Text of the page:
Islet Cell Transplant
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Why choose UCLA Health for islet cell transplantation?
UCLA Health offers surgery to remove the pancreas while preserving islet cells. Islet cells produce insulin, so an islet cell transplant lowers your risk of developing diabetes after pancreas removal.
We are one of only about 20 programs nationwide with the skills and expertise to perform this advanced procedure. Our program brings you world-class treatment for pancreas inflammation (pancreatitis) while preventing diabetes after pancreas removal.
Highlights of our program include:
Pain relief with lower risk of diabetes: Pancreas removal (pancreatectomy) relieves the severe pain of inflammation in the pancreas (pancreatitis). Usually, your body can’t reduce insulin after pancreas removal. But by transplanting islet cells back into your body, you may continue to produce insulin. This reduces your risk of developing diabetes mellitus.
Highly specialized treatment: Before, during and after surgery, you receive collaborative and compassionate care from experts at the UCLA Health Agi Hirshberg Center for Pancreatic Diseases. To prepare the islet cells for transplant, we partner with experts at the University of California, San Francisco.
Experienced team: Our team performs more pancreatic surgeries than most centers in Southern California. This high level of expertise means you benefit from a lower risk of complications and better outcomes.
Whole-person approach: Pancreatitis is a chronic, painful condition. We understand that you may have been coping for a long time with severe pain, perhaps for years. Our team helps relieve your pain and manage the medications used to treat it.
Convenient, one-stop location: The Agi Hirshberg Center for Pancreatic Diseases is a centralized clinic where specialists exclusively treat pancreatic diseases. Having a team of experts at the same location helps you get treated quickly with fewer appointments and shorter wait times between specialist appointments.
What is an auto islet cell transplant?
An islet cell transplant may be an option if you need a pancreatectomy, or pancreas removal. Pancreatectomy typically removes the pancreatic islets. But without islet cells, you can’t produce insulin. As a result, you develop type 1 diabetes.
An autologous islet transplant means we return your own islet cells to you, and your body can continue making insulin. Removing all or part of the pancreas can relieve pain from inflammation. The islet cell transplant minimizes your risk of developing diabetes after surgery.
Who is eligible for auto islet cell transplant?
We offer islet cell transplantation for adults and children with severe, chronic pain from pancreatitis. Our islet cell transplant team evaluates you to determine your eligibility. We review your symptoms and overall health. You also have a general surgery evaluation.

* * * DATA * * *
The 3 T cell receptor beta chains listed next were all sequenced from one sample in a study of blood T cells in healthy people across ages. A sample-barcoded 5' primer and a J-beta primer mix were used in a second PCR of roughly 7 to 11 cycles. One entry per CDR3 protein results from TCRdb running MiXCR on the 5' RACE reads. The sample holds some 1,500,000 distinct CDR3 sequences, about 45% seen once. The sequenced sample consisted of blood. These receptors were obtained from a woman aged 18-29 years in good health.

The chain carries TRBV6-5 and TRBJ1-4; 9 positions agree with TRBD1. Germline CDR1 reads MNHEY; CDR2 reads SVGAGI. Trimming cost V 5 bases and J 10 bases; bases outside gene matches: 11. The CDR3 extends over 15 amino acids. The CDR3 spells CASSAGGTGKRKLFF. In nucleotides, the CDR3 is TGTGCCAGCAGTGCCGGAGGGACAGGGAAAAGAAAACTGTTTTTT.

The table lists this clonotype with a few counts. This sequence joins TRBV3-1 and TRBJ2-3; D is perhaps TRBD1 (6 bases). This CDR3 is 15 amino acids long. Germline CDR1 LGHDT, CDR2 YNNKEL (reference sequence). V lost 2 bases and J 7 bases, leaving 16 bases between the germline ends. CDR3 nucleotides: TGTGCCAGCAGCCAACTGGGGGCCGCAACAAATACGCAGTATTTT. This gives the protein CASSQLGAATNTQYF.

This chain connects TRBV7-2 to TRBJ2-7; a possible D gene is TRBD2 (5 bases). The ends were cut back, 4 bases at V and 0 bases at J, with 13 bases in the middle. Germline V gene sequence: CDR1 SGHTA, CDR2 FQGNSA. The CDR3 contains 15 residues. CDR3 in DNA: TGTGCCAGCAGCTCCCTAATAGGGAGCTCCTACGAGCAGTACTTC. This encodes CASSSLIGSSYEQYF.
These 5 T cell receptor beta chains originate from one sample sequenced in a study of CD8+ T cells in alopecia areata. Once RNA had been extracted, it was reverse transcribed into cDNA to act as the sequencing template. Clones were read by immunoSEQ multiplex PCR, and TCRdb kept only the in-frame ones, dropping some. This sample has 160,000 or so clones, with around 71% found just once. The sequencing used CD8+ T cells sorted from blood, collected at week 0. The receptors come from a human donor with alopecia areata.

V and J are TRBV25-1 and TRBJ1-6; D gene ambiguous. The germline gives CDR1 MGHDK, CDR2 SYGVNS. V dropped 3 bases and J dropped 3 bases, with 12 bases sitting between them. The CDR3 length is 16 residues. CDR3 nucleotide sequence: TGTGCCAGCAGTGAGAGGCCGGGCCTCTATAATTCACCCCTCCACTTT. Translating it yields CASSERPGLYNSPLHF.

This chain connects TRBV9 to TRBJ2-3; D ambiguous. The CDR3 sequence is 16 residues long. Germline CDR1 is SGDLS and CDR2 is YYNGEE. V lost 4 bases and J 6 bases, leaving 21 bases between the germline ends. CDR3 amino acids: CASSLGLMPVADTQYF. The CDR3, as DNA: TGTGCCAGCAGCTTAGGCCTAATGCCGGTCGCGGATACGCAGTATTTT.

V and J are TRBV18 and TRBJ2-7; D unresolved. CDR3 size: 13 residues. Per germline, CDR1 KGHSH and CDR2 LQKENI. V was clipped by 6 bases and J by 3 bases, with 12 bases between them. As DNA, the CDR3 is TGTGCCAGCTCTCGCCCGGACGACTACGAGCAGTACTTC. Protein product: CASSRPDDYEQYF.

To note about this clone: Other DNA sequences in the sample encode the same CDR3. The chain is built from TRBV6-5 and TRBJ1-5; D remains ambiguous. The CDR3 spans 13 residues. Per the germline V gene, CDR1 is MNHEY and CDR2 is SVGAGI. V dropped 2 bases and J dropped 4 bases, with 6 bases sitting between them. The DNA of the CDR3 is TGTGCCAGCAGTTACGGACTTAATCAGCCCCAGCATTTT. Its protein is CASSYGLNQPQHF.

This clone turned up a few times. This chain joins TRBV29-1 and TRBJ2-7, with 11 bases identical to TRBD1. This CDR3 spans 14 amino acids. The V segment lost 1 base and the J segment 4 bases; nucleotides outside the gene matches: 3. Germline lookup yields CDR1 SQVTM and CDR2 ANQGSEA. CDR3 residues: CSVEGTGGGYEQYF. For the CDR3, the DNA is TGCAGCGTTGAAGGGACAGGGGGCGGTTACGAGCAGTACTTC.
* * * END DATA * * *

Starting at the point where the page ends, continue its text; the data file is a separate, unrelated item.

You do not need to be placed on a transplant waiting list for an islet cell transplant. The islet cells you receive are your own, so there’s no need to wait for a donor.
How does an islet cell transplant work?
In autologous islet cell transplantation:
- You have a presurgical evaluation and choose a date for surgery.
- Your surgeon removes your pancreas.
- Our team collects islet cells from the pancreas and transplants your own islet cells into your liver, where they gradually regain function. You have only one surgery.
- You stay in the hospital for up to a week or two. Our expert pain management team helps you wean off pancreatitis pain medications, if needed.
What to expect after islet cell transplant
After you leave the hospital, you continue to have follow-up care from a UCLA Health endocrinologist. Your endocrinologist prescribes insulin immediately after surgery while your transplanted islet cells “rest.” They help you lower insulin doses or stop taking it completely over the next several weeks and months.
Unlike other types of transplants, you don’t need to take medicines to keep your body from rejecting the transplant (immunosuppressive medications). Because the islet cells are your own, there’s no risk that your body will see them as foreign or attack them (transplant rejection).
Does an islet cell transplant prevent diabetes?
Islet cell transplants can prevent diabetes from developing in some people after a pancreatectomy. Generally, islet cell transplants result in better outcomes for people who have had pancreatitis for a shorter time. Over time, the chronic pancreas inflammation can damage the islet cells so they no longer produce insulin.
Our results mirror those of islet cell transplant programs globally:
- About 1 in 3 islet cell transplant recipients need no insulin at some point after the procedure.
- Another 1 in 3 recipients require some amount of insulin.
- Some patients can’t produce enough insulin after surgery. They must take typical amounts of insulin.
Even individuals who do need insulin after the procedure eventually have greatly reduced pain or may be pain-free.
Our surgeons are at the forefront of groundbreaking transplant care. We are one of only several centers in the nation that offers islet cell transplants. Our physicians are clinical leaders and active researchers who bring you the most up-to-date treatments and promising new therapies.